Days gone by

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By Lorraine Frankishearly years tutor and NVQ assessor

Help the children to learn about past and present as they explore a range of interesting artefacts from the past

child with old-fashioned camera

Past times

As children are naturally curious, they learn best through a variety of practical activities. Exploring objects from the past will involve them in using all of their senses, as well as discussing the age of the objects. A collection of old objects is a good way to encourage children to find out about the past. Using artefacts of this kind will also introduce the children to a wide range of materials and resources – natural and made – which will encourage them to look closely, examine and explore them and ask questions. It is important that the children are able to fully participate when exploring the resources, so any items should not be too precious or fragile and must be assessed for health and safety implications, so that the children can handle them in a relaxed atmosphere.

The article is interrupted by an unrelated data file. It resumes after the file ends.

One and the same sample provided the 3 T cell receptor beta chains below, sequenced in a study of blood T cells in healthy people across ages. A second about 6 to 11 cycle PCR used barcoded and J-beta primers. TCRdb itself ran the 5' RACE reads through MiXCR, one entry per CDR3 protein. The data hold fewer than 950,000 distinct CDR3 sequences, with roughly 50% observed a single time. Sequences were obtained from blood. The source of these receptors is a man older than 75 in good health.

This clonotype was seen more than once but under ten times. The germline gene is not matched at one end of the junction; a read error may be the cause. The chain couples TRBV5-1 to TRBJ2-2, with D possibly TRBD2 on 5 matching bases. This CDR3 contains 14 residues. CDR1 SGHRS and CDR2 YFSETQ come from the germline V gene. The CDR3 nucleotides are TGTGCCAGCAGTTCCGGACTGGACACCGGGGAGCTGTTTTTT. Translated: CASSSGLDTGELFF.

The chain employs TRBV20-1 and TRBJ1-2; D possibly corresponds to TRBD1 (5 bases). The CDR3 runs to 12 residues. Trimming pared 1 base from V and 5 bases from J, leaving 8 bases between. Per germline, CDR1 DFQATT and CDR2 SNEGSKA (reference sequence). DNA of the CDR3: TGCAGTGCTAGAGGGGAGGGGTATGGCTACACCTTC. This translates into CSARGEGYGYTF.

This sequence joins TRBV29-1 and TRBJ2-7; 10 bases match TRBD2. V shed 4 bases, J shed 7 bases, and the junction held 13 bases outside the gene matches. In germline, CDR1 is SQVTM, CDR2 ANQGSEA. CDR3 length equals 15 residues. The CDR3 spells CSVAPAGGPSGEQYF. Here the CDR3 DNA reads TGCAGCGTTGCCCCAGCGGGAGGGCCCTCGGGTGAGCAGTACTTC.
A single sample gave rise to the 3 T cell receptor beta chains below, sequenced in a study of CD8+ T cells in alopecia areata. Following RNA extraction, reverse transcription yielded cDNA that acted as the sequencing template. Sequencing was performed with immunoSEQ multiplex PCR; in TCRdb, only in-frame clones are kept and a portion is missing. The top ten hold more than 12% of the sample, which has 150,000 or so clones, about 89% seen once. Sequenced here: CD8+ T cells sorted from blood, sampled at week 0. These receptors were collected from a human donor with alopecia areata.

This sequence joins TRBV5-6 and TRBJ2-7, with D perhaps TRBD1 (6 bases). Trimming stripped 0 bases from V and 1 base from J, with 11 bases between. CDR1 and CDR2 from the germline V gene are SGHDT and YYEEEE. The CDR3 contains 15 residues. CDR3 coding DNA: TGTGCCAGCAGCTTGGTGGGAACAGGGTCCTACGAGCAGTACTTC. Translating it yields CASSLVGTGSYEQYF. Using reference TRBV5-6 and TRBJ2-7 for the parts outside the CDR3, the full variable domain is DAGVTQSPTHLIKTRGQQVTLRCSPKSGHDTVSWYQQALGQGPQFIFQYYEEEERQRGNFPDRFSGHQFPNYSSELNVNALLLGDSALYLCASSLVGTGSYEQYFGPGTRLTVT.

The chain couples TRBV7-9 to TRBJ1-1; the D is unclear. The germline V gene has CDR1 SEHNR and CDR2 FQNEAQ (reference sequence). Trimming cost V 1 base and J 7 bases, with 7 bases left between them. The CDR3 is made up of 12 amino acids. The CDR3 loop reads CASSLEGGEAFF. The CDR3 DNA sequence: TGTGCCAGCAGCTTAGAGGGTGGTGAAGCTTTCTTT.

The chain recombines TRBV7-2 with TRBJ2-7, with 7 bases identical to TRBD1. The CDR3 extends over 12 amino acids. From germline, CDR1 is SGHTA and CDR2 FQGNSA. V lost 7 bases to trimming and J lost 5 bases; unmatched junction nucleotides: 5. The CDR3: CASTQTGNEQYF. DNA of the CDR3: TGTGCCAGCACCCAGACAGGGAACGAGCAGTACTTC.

Pictorial history books of your area can be used to good effect. Although young children will not understand exactly how long ago the photographs were taken, they can still be used to help them see differences from a time past and how we live now. Children’s picture books often depict different eras, and these will involve the children in observing how some things have changed over time.

Suggested resources

Any objects that can be handled by the children and are old enough for them to notice a difference; objects that can be easily found in charity shops or provided by parents or grandparents, for example, old coins, vintage clothes, records and record players, typewriters, cameras, household items such as flat irons, maps, books, bottles and toys; discovery table.

1 Discovery table

Make a collection of items from the past

Communication, Language and Literacy

Language for Communication

Development matters: build up vocabulary that reflects the breadth of their experiences; extend vocabulary, especially by grouping and naming (40-60+ months).

Early learning goal: extend their vocabulary, exploring the meanings and sounds of new words.

What you need

Group size: four children. Low table or shelf; plain-coloured cloth; selection of artefacts; books and photographs from the past; card; felt-tipped pens.

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